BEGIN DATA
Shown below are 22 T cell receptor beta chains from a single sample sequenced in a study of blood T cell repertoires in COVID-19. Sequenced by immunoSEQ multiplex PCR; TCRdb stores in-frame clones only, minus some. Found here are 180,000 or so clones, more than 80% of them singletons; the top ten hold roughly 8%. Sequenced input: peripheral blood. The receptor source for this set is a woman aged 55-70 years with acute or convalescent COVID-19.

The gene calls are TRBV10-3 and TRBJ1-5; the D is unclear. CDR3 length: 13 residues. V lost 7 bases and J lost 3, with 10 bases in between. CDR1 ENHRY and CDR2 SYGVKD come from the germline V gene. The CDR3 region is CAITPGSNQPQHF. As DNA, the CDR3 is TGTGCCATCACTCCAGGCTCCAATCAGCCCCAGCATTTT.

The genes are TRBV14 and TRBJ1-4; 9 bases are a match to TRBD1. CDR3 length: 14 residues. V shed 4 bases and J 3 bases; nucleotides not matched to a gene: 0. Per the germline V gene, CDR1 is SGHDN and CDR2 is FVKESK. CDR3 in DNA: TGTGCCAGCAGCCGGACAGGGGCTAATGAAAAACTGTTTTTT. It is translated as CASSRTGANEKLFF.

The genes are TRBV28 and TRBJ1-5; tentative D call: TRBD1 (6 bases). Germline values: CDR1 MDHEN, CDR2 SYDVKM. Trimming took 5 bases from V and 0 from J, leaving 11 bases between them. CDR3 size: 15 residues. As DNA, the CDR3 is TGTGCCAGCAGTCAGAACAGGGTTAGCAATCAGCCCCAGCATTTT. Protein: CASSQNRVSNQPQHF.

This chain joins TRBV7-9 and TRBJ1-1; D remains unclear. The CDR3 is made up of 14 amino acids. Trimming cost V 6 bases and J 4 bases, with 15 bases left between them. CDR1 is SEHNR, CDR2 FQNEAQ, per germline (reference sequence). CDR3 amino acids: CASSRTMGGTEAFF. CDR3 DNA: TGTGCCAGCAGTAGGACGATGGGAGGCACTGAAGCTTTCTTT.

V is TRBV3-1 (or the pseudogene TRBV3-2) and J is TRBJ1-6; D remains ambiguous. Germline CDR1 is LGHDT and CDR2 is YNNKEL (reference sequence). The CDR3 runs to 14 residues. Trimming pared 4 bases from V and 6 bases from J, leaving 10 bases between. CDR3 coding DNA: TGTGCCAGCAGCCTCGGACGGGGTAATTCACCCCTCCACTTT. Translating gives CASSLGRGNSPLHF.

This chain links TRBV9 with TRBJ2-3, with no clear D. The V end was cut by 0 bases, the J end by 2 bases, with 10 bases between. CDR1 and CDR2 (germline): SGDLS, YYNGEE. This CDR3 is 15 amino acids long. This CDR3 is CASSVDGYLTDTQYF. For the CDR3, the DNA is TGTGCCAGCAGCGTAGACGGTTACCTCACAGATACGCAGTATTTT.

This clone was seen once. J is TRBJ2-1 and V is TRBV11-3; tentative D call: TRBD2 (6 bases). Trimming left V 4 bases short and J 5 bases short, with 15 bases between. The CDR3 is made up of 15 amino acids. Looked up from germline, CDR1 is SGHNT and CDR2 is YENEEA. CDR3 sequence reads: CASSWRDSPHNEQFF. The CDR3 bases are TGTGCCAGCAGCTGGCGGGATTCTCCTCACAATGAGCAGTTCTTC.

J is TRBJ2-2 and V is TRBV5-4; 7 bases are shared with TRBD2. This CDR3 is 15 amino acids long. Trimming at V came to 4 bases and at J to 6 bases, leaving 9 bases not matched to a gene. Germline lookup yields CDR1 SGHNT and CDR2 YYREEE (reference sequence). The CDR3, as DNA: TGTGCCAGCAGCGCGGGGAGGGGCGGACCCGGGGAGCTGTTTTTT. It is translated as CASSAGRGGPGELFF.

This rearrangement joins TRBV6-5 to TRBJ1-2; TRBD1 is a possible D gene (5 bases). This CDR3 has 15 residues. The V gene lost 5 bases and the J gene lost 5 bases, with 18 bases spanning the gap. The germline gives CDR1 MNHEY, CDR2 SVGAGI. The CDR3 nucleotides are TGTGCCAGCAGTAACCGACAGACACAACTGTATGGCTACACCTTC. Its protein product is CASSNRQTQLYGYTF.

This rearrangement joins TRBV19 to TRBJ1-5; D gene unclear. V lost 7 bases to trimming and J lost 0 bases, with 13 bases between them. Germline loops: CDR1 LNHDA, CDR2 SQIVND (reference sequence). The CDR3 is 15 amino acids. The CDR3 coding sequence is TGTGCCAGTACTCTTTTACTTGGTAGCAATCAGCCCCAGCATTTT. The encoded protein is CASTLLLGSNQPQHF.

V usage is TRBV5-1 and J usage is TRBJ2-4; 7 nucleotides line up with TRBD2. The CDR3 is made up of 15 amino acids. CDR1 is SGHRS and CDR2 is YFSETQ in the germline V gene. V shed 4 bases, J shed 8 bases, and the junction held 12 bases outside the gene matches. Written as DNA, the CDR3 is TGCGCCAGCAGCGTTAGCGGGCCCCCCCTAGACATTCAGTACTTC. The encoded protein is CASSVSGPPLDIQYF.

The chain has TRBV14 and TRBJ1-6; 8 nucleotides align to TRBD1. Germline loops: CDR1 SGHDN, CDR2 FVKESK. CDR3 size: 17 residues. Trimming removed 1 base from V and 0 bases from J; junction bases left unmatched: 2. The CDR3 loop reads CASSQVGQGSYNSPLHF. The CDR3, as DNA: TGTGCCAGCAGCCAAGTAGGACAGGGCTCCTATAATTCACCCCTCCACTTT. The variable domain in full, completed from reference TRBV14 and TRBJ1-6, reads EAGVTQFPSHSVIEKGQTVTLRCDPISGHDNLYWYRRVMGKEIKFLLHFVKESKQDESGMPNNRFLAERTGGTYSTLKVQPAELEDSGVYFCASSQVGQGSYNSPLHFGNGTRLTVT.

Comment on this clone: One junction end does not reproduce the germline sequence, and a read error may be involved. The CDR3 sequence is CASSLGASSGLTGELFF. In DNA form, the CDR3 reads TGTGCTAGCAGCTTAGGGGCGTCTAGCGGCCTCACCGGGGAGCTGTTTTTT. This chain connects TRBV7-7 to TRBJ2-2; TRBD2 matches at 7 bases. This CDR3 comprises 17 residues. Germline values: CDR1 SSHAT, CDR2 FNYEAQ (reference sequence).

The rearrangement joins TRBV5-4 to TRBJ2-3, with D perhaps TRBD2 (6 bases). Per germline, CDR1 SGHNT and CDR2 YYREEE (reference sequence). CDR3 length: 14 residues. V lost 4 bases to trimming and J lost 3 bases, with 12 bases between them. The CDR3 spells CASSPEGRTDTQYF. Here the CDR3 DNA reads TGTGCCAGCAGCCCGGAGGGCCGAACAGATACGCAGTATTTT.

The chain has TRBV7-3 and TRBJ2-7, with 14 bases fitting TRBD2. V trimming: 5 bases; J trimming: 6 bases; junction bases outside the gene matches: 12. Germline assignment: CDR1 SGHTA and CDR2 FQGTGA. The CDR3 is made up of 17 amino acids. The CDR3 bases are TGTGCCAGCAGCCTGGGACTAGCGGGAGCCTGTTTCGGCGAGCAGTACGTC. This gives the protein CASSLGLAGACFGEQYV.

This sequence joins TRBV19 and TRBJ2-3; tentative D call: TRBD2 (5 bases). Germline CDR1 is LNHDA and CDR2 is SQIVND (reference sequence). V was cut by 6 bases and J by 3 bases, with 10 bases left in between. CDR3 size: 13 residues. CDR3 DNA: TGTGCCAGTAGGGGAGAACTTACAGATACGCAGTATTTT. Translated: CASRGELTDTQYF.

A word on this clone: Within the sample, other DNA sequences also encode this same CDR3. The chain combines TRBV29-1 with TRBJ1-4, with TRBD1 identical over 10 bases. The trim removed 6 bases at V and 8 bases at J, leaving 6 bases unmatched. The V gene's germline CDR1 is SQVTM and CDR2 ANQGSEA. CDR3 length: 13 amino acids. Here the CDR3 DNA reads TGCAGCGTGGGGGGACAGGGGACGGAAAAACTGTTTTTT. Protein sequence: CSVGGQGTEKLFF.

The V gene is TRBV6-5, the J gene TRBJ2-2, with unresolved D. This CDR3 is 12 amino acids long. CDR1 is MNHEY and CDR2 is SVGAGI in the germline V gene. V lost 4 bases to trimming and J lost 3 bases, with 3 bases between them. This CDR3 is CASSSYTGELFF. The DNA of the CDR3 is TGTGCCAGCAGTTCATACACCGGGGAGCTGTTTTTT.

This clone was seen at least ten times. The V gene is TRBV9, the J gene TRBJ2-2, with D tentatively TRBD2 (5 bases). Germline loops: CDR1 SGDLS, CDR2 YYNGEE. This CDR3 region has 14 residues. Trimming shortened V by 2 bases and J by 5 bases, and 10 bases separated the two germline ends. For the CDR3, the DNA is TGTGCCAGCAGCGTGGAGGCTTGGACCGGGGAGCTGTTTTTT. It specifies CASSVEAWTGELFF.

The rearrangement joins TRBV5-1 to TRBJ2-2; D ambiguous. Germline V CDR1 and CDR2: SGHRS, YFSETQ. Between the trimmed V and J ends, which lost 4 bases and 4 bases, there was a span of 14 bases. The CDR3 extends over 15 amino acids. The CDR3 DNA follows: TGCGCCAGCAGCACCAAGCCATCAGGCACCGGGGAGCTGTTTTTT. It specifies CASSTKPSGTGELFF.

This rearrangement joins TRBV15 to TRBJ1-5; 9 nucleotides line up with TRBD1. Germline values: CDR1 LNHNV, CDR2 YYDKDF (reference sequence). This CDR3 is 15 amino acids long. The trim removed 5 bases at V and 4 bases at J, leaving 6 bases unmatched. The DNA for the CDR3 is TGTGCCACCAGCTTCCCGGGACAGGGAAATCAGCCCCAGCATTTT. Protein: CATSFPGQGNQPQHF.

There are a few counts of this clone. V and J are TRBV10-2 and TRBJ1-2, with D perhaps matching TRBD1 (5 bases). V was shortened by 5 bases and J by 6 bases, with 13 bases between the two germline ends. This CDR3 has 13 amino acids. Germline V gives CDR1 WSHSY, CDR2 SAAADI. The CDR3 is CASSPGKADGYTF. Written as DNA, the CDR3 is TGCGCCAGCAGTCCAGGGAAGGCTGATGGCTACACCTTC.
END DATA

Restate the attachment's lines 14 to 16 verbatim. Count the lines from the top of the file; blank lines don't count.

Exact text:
Comment on this clone: One junction end does not reproduce the germline sequence, and a read error may be involved. The CDR3 sequence is CASSLGASSGLTGELFF. In DNA form, the CDR3 reads TGTGCTAGCAGCTTAGGGGCGTCTAGCGGCCTCACCGGGGAGCTGTTTTTT. This chain connects TRBV7-7 to TRBJ2-2; TRBD2 matches at 7 bases. This CDR3 comprises 17 residues. Germline values: CDR1 SSHAT, CDR2 FNYEAQ (reference sequence).

The rearrangement joins TRBV5-4 to TRBJ2-3, with D perhaps TRBD2 (6 bases). Per germline, CDR1 SGHNT and CDR2 YYREEE (reference sequence). CDR3 length: 14 residues. V lost 4 bases to trimming and J lost 3 bases, with 12 bases between them. The CDR3 spells CASSPEGRTDTQYF. Here the CDR3 DNA reads TGTGCCAGCAGCCCGGAGGGCCGAACAGATACGCAGTATTTT.

The chain has TRBV7-3 and TRBJ2-7, with 14 bases fitting TRBD2. V trimming: 5 bases; J trimming: 6 bases; junction bases outside the gene matches: 12. Germline assignment: CDR1 SGHTA and CDR2 FQGTGA. The CDR3 is made up of 17 amino acids. The CDR3 bases are TGTGCCAGCAGCCTGGGACTAGCGGGAGCCTGTTTCGGCGAGCAGTACGTC. This gives the protein CASSLGLAGACFGEQYV.